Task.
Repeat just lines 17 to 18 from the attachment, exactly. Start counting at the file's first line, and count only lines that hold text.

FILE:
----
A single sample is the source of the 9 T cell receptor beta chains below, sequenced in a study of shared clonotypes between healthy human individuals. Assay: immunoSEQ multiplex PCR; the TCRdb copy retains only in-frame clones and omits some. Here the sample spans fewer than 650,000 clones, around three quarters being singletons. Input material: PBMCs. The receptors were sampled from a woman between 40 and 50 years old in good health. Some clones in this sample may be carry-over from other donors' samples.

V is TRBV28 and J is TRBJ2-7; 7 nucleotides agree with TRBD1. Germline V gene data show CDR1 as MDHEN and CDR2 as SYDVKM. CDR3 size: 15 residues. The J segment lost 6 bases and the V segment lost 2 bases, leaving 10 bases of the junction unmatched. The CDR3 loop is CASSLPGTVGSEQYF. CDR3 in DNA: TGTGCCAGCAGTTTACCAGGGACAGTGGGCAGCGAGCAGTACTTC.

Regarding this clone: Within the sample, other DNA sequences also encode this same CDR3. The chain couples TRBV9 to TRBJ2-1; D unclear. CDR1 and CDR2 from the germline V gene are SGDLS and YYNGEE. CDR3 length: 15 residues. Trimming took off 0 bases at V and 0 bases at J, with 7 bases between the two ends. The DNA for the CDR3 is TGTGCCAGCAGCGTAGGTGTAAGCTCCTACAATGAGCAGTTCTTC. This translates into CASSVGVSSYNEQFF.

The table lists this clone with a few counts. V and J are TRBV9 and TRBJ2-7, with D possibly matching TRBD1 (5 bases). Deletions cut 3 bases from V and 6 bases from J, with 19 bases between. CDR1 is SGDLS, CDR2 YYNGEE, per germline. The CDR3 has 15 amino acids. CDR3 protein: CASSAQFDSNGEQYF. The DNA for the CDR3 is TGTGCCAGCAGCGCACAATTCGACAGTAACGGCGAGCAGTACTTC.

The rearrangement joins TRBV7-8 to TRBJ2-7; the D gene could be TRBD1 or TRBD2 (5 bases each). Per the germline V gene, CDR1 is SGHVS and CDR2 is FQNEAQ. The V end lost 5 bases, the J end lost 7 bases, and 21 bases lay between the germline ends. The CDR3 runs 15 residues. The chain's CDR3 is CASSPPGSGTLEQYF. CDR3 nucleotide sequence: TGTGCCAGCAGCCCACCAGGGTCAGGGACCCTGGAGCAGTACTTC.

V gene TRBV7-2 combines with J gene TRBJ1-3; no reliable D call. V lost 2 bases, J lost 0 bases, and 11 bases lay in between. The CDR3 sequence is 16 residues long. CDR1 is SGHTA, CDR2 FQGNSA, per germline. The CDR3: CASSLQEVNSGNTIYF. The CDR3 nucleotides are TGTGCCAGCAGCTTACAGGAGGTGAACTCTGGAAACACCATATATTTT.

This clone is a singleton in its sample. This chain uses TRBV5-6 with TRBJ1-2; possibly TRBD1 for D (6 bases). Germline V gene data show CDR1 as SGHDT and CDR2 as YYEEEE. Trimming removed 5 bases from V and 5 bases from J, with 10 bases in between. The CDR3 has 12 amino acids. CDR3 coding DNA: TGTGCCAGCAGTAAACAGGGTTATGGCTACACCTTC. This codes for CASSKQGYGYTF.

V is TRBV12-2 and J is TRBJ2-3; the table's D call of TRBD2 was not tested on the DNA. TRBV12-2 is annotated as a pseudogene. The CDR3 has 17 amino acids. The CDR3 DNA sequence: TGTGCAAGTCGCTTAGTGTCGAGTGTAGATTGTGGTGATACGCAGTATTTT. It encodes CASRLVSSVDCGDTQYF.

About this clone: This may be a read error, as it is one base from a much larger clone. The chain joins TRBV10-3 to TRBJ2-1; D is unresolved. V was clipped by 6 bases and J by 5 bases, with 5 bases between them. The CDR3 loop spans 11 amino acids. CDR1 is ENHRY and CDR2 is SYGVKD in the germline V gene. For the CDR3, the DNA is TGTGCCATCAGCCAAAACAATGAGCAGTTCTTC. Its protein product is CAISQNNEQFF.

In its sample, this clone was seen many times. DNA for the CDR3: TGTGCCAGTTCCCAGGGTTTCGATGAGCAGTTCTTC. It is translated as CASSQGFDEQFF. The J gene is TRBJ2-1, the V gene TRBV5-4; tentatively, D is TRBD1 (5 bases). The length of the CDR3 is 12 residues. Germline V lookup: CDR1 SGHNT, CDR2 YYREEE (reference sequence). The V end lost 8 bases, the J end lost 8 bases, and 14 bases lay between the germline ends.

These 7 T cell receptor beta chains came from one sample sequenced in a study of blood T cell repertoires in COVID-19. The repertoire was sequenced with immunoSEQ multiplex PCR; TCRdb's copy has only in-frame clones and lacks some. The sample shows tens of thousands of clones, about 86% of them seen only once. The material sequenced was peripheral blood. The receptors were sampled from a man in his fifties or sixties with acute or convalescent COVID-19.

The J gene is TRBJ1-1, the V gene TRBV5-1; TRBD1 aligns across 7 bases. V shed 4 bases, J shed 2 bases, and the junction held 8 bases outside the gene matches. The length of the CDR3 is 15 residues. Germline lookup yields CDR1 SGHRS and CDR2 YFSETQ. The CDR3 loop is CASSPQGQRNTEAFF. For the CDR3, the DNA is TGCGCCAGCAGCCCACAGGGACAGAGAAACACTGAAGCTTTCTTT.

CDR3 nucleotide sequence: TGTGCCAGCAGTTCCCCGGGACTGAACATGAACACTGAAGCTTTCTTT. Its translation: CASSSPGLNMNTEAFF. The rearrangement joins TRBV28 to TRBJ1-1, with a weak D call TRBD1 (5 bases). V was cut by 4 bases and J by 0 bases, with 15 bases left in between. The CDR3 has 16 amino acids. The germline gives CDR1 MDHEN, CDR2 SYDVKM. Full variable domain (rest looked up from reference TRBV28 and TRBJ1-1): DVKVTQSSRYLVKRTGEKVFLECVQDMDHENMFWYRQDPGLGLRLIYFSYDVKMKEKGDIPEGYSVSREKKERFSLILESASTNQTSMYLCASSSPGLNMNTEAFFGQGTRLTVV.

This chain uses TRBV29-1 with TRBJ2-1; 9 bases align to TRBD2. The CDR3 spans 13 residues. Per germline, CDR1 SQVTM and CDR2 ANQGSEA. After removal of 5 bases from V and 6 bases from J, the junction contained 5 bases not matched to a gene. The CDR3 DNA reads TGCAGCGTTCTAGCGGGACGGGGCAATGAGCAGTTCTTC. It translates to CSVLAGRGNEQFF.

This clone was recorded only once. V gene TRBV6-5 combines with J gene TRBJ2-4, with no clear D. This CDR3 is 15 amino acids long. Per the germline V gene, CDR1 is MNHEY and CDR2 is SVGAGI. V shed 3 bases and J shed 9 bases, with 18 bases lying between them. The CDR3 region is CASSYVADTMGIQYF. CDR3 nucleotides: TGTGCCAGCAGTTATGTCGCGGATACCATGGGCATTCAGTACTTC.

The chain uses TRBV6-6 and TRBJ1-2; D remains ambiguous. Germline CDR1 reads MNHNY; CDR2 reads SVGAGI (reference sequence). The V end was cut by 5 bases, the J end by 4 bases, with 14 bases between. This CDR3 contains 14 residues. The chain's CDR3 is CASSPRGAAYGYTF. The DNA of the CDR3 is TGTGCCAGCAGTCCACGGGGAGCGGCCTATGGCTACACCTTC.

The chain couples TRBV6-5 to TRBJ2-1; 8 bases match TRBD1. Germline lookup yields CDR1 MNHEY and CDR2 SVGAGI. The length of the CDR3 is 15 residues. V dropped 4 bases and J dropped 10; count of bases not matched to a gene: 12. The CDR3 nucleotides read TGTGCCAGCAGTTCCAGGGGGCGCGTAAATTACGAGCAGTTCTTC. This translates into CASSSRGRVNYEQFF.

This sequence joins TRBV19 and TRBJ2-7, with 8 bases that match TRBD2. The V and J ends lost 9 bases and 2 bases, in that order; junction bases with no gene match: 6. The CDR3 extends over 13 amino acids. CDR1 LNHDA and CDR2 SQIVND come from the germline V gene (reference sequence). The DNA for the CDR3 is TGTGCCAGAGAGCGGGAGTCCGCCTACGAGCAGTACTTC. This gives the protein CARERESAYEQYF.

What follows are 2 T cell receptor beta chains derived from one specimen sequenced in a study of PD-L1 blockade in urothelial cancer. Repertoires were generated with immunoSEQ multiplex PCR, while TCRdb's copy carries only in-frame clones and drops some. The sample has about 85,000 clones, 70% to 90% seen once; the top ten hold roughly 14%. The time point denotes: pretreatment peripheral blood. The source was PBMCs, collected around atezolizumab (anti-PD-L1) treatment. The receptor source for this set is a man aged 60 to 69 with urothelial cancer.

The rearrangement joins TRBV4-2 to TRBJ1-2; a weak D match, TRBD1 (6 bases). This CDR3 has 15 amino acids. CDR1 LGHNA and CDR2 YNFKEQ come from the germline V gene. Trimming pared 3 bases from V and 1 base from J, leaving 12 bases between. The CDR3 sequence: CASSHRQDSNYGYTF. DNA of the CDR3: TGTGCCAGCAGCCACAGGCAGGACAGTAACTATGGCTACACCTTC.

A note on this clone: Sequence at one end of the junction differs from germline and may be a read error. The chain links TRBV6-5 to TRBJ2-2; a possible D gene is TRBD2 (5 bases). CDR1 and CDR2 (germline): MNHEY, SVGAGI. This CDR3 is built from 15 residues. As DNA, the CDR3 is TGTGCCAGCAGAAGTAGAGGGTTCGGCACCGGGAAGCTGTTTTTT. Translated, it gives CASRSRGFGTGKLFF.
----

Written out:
The chain couples TRBV6-5 to TRBJ2-1; 8 bases match TRBD1. Germline lookup yields CDR1 MNHEY and CDR2 SVGAGI. The length of the CDR3 is 15 residues. V dropped 4 bases and J dropped 10; count of bases not matched to a gene: 12. The CDR3 nucleotides read TGTGCCAGCAGTTCCAGGGGGCGCGTAAATTACGAGCAGTTCTTC. This translates into CASSSRGRVNYEQFF.

This sequence joins TRBV19 and TRBJ2-7, with 8 bases that match TRBD2. The V and J ends lost 9 bases and 2 bases, in that order; junction bases with no gene match: 6. The CDR3 extends over 13 amino acids. CDR1 LNHDA and CDR2 SQIVND come from the germline V gene (reference sequence). The DNA for the CDR3 is TGTGCCAGAGAGCGGGAGTCCGCCTACGAGCAGTACTTC. This gives the protein CARERESAYEQYF.